While the capital area offers the widest spectrum of cuisines, intriguing and
even top-notch restaurants and cafés may be found all around the country. It is
even easier to find establishments serving quick helpings of pizza, burgers,
chicken and fish, while hot dogs are practically a national dish at petrol stations
and fast-food establishments. The range of sweets, including many excellent
Icelandic brands, is likely to be quite different from what people are used to at
home. Grocery stores are on hand in all but the smallest villages, and some
towns have admirable bakeries which serve pastries and nutritious breads on
the spot.
Despite being banned for much of the twentieth century, beer has come a long
way since it was legalised in 1989, and today a whole flora of craft beers is on
offer. Brennivín is Iceland’s traditional hard liquor, though recent decades have
seen the development of excellent vodka and other spirits. Note that State
policy is against alcohol and tobacco advertising and taxes these goods
heavily, with the retail sale of alcohol only being allowed through the State
Alcohol and Tobacco Company, though of course many restaurants and bars
are licensed to sell drinks.
Whereas alcohol is expensive in Iceland, the finest drink available – water – is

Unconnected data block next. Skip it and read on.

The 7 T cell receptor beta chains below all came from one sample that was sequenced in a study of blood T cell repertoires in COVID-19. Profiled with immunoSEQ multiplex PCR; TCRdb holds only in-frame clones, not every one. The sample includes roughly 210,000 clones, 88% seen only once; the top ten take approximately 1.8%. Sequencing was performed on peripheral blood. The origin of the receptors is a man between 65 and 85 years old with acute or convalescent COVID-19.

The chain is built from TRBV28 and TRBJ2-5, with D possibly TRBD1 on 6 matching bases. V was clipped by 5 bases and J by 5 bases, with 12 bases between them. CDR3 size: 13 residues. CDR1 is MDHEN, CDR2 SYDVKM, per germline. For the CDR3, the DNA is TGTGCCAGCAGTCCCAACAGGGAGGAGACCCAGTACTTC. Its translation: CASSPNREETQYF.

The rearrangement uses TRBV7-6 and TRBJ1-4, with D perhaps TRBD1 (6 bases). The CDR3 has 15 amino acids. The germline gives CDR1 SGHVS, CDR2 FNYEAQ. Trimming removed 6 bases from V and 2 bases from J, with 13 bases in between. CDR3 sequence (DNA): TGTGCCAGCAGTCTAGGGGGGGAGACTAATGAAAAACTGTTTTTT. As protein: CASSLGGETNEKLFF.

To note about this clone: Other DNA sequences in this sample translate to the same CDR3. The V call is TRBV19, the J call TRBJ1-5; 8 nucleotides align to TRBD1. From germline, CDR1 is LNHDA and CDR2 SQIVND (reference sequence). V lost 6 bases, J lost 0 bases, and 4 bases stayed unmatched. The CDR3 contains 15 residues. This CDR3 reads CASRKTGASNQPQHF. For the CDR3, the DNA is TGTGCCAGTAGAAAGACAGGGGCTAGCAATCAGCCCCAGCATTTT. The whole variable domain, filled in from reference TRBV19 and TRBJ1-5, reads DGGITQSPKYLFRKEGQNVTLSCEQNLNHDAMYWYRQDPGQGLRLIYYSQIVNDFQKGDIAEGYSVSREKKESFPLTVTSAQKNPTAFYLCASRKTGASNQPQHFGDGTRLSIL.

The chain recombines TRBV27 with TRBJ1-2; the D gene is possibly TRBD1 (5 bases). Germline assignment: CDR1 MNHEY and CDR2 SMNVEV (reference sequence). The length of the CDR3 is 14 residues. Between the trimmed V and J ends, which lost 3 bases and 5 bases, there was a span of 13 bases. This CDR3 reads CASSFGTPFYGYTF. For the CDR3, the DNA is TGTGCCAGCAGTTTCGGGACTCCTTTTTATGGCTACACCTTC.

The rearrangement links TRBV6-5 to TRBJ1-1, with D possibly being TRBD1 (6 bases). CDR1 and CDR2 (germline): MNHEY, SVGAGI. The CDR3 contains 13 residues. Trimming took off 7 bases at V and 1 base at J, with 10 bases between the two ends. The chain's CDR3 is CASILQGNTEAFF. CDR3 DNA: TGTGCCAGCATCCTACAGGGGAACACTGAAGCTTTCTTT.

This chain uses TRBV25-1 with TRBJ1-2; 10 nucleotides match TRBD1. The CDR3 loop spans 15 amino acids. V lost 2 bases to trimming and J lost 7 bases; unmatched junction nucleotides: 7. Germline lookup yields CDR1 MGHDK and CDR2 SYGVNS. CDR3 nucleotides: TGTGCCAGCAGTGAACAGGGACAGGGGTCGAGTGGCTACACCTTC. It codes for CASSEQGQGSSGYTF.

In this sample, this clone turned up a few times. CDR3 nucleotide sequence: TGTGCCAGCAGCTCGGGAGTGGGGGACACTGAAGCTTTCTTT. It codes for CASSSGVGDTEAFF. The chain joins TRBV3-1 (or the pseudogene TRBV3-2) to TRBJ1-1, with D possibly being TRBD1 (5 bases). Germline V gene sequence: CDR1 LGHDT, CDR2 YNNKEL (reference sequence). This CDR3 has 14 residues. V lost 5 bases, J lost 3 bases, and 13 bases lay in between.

free of charge. Icelandic tap water is always safe from the tap and among the
cleanest in the world. In some towns, visitors may be surprised to smell sulphur
when they turn on the hot water, but the minerals which might be left in the tap
from using hot water are harmless too. If you dislike the taste, just let the cold
water run a moment before filling your glass. About 90% of Icelandic homes
are now reached by geothermal water, which of course also heats them,
provides warm showers, comfortable local swimming pools, etc.
Climate
Thanks to being an isolated island reached by the Gulf Stream, Iceland enjoys
a temperate maritime climate, with refreshing summers and surprisingly mild
winters. However, the island is located right at the Arctic Circle, and its weather
is also affected by the East Greenland polar current, which curves southeastwards
off the north and east coasts. The wind direction is thus highly
influential.
While temperatures fluctuate only a little from night to day or season to season,
precipitation often begins unexpectedly and breezes can add to the cold.
Tourists should be prepared even in summer for chilly, wet, windy days; in
winter, blizzards may suddenly delay their travel plans, and blowing sand in
windstorms or late thaws in the highlands might affect their plans even in
summer. As the locals will reassure them, however: if you don’t like the
weather, just wait a bit.
Seasons
Iceland has short, cool summers and long but mild winters, while wet periods
may occur in some area of the island at any time of the year, even when the
opposite side of the island or of a mountain range remains dry.
From June to August, visitors can expect average monthly temperatures of
around 10-13 °C (50-55 °F). Even if the island has of course felt the effects of
climate change, experiencing a general upward drift in average temperatures,